(Natural News) Without question, U.S. industrial and technology production under POTUS Donald Trump’s administration has grown by leaps and bounds, thanks to his business-friendly policies of cutting regulatory red tape and corporate taxes.
However, the president’s strategy of putting financial pressure on China in order to produce a better trade arrangement through the steady imposition of tariffs could result in China’s retaliation that could harm the American tech industry, the so-called “green energy” sector, and national security.
The Achilles heel of U.S. technology production is a dearth of so-called “rare earth” minerals. According to Geology.com, they are “are a group of seventeen chemical elements” and they “are used in many devices that people use every day such as computer memory, DVDs, rechargeable batteries, cell phones, catalytic converters, magnets, fluorescent lighting and much more.”
Over the past two decades there has been “an explosion” in demand for rare earth minerals/elements as technology boomed. But in addition to personal devices and computers, they are used to manufacture batteries — including those used in solar power systems and electric vehicles — and systems that power our most sophisticated military aircraft, satellites, and weapons.
And we get the vast majority of these elements from China.
Zero Hedge noted:
Back in April of 2018, when the trade war with China was still in its early stages, we explained that among the five “nuclear” options Beijing has to retaliate against the US, one was the block of rare-earth exports to the US, potentially crippling countless US supply chains that rely on these rare commodities, and forcing painful and costly delays in US production as alternative supply pathways had to be implemented.
Now, it appears as though Xi may be considering that very thing in the wake of POTUS Trump’s new 25-percent tariffs on $200 billion of Chinese imports. (Related: China backing off previous commitments on trade deal as POTUS Trump digs in with new tariff hike.)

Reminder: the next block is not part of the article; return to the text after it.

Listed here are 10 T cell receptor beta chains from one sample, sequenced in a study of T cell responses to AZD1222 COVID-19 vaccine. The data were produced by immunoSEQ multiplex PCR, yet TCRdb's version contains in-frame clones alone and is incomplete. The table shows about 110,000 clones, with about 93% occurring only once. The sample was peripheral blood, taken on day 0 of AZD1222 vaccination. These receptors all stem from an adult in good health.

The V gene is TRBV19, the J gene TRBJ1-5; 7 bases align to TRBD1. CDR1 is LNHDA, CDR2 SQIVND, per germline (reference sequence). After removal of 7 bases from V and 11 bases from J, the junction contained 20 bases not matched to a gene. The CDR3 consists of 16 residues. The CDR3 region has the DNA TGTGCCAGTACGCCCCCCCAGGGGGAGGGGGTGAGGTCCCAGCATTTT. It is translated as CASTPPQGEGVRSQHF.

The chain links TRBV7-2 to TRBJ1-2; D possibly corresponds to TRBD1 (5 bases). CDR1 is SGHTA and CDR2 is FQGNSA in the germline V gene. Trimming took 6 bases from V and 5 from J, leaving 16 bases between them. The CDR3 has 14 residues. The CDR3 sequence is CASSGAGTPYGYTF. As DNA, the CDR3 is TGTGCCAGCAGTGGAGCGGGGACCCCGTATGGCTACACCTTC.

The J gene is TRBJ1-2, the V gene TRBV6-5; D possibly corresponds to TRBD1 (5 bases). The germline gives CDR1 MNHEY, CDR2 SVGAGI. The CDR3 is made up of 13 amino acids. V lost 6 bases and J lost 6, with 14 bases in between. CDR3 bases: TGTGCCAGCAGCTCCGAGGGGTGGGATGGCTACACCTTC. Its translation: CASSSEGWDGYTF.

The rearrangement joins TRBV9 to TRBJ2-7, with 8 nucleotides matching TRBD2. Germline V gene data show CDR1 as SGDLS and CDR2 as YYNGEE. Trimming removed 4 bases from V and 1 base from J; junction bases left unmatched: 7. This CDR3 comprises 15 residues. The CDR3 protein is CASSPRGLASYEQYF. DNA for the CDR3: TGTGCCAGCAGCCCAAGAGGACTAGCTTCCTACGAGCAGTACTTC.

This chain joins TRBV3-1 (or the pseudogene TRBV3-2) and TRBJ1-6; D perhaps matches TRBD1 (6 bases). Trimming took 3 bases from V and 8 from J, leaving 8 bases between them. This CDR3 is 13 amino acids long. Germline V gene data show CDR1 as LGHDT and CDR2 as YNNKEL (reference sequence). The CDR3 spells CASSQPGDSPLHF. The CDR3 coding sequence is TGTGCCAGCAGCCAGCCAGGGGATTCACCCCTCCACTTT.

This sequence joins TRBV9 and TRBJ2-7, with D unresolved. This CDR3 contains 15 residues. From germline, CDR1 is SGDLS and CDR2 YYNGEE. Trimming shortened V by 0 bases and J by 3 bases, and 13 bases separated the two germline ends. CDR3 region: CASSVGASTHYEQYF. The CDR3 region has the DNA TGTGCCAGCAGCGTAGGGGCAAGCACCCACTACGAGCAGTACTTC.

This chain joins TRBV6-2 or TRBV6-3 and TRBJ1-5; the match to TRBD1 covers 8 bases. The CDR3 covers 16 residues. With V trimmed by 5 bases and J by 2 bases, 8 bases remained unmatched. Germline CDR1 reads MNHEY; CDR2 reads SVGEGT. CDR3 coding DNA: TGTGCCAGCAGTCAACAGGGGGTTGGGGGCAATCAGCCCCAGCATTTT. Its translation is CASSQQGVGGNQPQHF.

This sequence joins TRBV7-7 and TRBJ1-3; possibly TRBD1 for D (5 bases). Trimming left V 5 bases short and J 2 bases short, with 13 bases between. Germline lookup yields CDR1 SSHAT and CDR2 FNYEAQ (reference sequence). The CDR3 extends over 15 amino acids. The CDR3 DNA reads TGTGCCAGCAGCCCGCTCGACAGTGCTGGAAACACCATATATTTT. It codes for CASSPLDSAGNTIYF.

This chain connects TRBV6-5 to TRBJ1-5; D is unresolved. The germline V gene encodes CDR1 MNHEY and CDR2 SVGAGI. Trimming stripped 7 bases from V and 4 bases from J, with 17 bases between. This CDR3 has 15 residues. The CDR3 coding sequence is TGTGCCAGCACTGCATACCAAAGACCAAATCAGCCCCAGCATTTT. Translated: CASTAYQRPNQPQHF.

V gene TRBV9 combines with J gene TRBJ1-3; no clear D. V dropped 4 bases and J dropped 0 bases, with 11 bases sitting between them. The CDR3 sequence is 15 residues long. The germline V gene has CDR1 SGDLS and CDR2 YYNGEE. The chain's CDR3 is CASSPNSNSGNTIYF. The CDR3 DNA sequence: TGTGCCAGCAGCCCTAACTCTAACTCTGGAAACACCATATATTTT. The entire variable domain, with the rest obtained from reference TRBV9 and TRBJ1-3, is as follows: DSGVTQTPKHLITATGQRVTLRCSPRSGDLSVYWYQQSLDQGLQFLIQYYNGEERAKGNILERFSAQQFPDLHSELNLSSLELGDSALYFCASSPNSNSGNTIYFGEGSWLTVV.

The U.S. will seek to parry this trade move
Sunday night Xi reportedly made a visit to a rare earth element plant, according to Bloomberg News, which is now fueling fears that he may be considering banning their export to the U.S.:
…[T]he visits may also flag policy priorities, and rare earths have featured in the escalating trade spat between the U.S. and China. The Asian country raised tariffs to 25% from 10% on American imports, while the U.S. excluded rare earths from its own list of prospective tariffs on roughly $300 billion worth of Chinese goods to be targeted in the next wave of measures.
According to the report, the U.S. relies on China for some 80 percent of all rare earth minerals.
Yank Kunhe, an analyst at Pacific Securities Co., told Bloomberg News that Xi’s visit — he was accompanied by his chief trade negotiator, Liu He, the vice premier — “sends a warning signal to the U.S. that China may use rare earths as a retaliation measure as the trade war heats up.”
This comes after the Trump administration blacklisted Chinese telecom firm Huawei Technologies Co. over allegations the company engages in espionage for Beijing. Currently, European countries are pursuing a development deal with Huawei for 5G service that the Trump administration is attempting to block over fears that it would give China access to European — and U.S. — technologies, as well as NATO.
Any cut-off of rare earths from the U.S. would certainly hurt Chinese miners. Also, doing so would help other companies such as JL MAG, a Dutch firm that likely would step in to fill some of the void.
Also, the Trump administration appears to have expected China’s move. The Wall Street Journal reported Monday that an Australian miner and a U.S. company want to team up to build a rare earths processing plant in America, to circumvent having to send U.S. rare earth ore to China for processing — which will face a 25 percent tariff beginning June 1.
“Last year, the U.S. Geological Survey designated 35 minerals as critical to the economy and national defense. The U.S. is nearly reliant on imports for more than half of them,” WSJ reported.